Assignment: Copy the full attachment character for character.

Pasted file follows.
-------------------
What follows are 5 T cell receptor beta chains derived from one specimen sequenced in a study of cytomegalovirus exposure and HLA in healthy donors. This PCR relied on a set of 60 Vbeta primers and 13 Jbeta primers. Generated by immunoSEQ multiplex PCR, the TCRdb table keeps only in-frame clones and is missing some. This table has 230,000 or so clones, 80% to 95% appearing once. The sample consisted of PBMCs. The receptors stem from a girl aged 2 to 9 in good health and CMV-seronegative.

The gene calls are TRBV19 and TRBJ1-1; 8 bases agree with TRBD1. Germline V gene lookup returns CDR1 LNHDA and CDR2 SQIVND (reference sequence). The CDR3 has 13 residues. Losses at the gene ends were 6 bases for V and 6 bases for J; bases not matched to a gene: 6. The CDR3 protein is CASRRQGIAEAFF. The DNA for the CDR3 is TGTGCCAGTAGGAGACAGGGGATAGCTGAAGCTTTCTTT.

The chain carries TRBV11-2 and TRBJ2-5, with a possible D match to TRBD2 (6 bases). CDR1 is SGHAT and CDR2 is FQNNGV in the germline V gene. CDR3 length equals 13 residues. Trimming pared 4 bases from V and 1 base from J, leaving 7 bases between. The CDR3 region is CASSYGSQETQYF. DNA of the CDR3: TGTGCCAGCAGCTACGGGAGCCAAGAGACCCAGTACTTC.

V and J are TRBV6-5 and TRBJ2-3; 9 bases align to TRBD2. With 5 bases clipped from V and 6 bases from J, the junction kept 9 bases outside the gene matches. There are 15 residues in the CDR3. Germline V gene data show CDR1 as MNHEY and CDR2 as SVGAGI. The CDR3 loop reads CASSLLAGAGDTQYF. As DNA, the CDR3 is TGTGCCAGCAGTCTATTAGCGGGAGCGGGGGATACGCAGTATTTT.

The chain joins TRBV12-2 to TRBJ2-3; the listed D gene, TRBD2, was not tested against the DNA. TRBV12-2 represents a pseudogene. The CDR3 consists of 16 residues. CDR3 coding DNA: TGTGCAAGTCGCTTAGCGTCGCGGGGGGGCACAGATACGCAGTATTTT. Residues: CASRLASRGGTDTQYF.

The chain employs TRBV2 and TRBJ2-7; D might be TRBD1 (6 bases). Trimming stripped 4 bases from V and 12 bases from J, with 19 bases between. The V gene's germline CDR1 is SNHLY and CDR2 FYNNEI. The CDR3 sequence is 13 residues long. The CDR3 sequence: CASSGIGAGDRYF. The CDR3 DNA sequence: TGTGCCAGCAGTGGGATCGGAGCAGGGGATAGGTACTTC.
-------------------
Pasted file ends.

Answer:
What follows are 5 T cell receptor beta chains derived from one specimen sequenced in a study of cytomegalovirus exposure and HLA in healthy donors. This PCR relied on a set of 60 Vbeta primers and 13 Jbeta primers. Generated by immunoSEQ multiplex PCR, the TCRdb table keeps only in-frame clones and is missing some. This table has 230,000 or so clones, 80% to 95% appearing once. The sample consisted of PBMCs. The receptors stem from a girl aged 2 to 9 in good health and CMV-seronegative.

The gene calls are TRBV19 and TRBJ1-1; 8 bases agree with TRBD1. Germline V gene lookup returns CDR1 LNHDA and CDR2 SQIVND (reference sequence). The CDR3 has 13 residues. Losses at the gene ends were 6 bases for V and 6 bases for J; bases not matched to a gene: 6. The CDR3 protein is CASRRQGIAEAFF. The DNA for the CDR3 is TGTGCCAGTAGGAGACAGGGGATAGCTGAAGCTTTCTTT.

The chain carries TRBV11-2 and TRBJ2-5, with a possible D match to TRBD2 (6 bases). CDR1 is SGHAT and CDR2 is FQNNGV in the germline V gene. CDR3 length equals 13 residues. Trimming pared 4 bases from V and 1 base from J, leaving 7 bases between. The CDR3 region is CASSYGSQETQYF. DNA of the CDR3: TGTGCCAGCAGCTACGGGAGCCAAGAGACCCAGTACTTC.

V and J are TRBV6-5 and TRBJ2-3; 9 bases align to TRBD2. With 5 bases clipped from V and 6 bases from J, the junction kept 9 bases outside the gene matches. There are 15 residues in the CDR3. Germline V gene data show CDR1 as MNHEY and CDR2 as SVGAGI. The CDR3 loop reads CASSLLAGAGDTQYF. As DNA, the CDR3 is TGTGCCAGCAGTCTATTAGCGGGAGCGGGGGATACGCAGTATTTT.

The chain joins TRBV12-2 to TRBJ2-3; the listed D gene, TRBD2, was not tested against the DNA. TRBV12-2 represents a pseudogene. The CDR3 consists of 16 residues. CDR3 coding DNA: TGTGCAAGTCGCTTAGCGTCGCGGGGGGGCACAGATACGCAGTATTTT. Residues: CASRLASRGGTDTQYF.

The chain employs TRBV2 and TRBJ2-7; D might be TRBD1 (6 bases). Trimming stripped 4 bases from V and 12 bases from J, with 19 bases between. The V gene's germline CDR1 is SNHLY and CDR2 FYNNEI. The CDR3 sequence is 13 residues long. The CDR3 sequence: CASSGIGAGDRYF. The CDR3 DNA sequence: TGTGCCAGCAGTGGGATCGGAGCAGGGGATAGGTACTTC.